This past week, I managed to squeak through the last cycle of my consolidation therapy. It didn't look too promising on Monday, as my neutrophil count had dropped to 1.1, barely above the minimum to take my Velcade push. My WBC was also at a low of 2.3, down from 4.2 the previous week. I went back in for my final visit on Thursday expecting to have the treatment halted or delayed, as had happened on the previous cycle. However, my counts rallied somewhat, so I was able to get my last dose of Velcade and continue my daily Revlimid dose of 10 mg. Tonight is the last night for the Rev, and tomorrow is my last dose of dexamethasone. Thank goodness for that!
As a side note, Revlimid, as you know, is a very expensive drug. Fortunately, my stem cell transplant clinical trial has been picking up the cost of the Rev, so I'm not making copayments for it now, as I did before. However, Celgene really likes to keep track of every pill. If I have any left over after a given cycle (which I now do, since in Cycle 3 I missed some days and they also dropped my dose from 15 to 10 mg/day), I am supposed to call them and send the remainder back to them. Given that these pills cost a few hundred dollars each, I have been reluctant to just pack them up and send them back. Who knows when I might need them, right? I'm kind of glad that I waited, because last night, I dropped one of these precious pills into the drain of the sink while I was up at the Farm for the weekend, and I could see it floating in the trap down below, just out of reach. Oops! Gonzo bonzo! So tonight, I will raid my excess stash to finish out my final dose for this cycle. They'll never miss them, right? They'll have to pry them from my cold, dead fingers, to borrow a phrase.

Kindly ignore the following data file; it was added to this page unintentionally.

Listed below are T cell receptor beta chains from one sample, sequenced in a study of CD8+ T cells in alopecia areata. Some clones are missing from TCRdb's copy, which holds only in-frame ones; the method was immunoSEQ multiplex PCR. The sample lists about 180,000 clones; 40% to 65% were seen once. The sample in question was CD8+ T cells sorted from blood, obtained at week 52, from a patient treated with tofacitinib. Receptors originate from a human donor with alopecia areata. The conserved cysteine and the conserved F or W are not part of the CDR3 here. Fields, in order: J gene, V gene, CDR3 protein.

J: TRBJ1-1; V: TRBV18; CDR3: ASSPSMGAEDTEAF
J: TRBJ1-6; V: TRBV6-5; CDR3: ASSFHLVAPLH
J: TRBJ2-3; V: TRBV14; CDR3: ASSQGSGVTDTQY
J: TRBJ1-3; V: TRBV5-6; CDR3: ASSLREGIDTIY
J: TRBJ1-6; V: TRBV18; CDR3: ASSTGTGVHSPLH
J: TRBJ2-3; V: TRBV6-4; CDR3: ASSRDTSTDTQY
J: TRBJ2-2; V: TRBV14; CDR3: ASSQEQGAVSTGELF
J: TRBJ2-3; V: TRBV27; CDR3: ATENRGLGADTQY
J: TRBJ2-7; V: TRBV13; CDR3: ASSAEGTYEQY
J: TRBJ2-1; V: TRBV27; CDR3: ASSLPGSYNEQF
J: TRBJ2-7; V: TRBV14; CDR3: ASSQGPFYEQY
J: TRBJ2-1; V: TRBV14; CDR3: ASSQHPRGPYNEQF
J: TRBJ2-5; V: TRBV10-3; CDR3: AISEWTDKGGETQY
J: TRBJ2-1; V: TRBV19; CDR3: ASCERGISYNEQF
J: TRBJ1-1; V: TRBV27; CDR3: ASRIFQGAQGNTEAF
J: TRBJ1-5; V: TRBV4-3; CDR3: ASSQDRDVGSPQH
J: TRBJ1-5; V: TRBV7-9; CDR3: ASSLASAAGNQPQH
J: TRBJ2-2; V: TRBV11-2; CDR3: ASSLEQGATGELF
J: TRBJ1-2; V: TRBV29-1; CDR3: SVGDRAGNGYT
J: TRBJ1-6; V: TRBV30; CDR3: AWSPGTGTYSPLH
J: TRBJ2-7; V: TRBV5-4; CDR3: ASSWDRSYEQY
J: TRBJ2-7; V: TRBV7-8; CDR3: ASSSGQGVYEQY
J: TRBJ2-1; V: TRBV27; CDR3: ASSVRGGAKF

I'm not quite sure what comes next. I go in next Monday (August 27) to have some tests done to re-stage my condition prior to embarking on my next phase, which is Revlimid only maintenance therapy. I don't know whether these tests involve another bone biopsy or not. If so, I'll just suck it up and go for it. I am curious to see whether all this treatment has finally eliminated the cancer from my system. Somehow I doubt it. My immunofixation results keep coming back every cycle with the same result: "Monoclonal gammopathy with faint free Lambda paraprotein". It seems like I just can't quite get rid of this monster, no matter the transplant and all the drugs I've been taking. It's a bit disappointing (to say the least).
There have been a couple of interesting developments on the MM front recently. First, my miracle drug, MLN9708, now has an official name. It will now be called ixazomib. Like all those other drug names, this one just rolls off the tongue, doesn't it? I'm not quite sure that it is an improvement. At least is shows that there is progress with the drug and that the trials must be going pretty well to give it a generic name at this time. Go ixazomib!
The other news relates to the supposed miracle drug, JQ1. I blogged about this last November 3: JQ1, Miracle Molecule?. There hasn't been much news about it recently, but the latest splash is that this may be the long-sought-for male contraceptive drug! I read about this discovery recently in the news, but I didn't realize that it was the JQ1 drug they were referring to. That's nice, but what about the myeloma research? I'm sure there's lots more money in the male contraceptive market than in the MM market. Does this mean they will stop funding the MM research? I hope not, but one has to follow the money, right?
I plan to follow up with a couple of research areas soon. I will update my findings regarding a potential relationship between MM and Lyme Disease, and I will also keep you updated on the curious disappearance of all clinical research into anti-IL6 drugs for MM. I'm still scratching my head on this one. Stay tuned.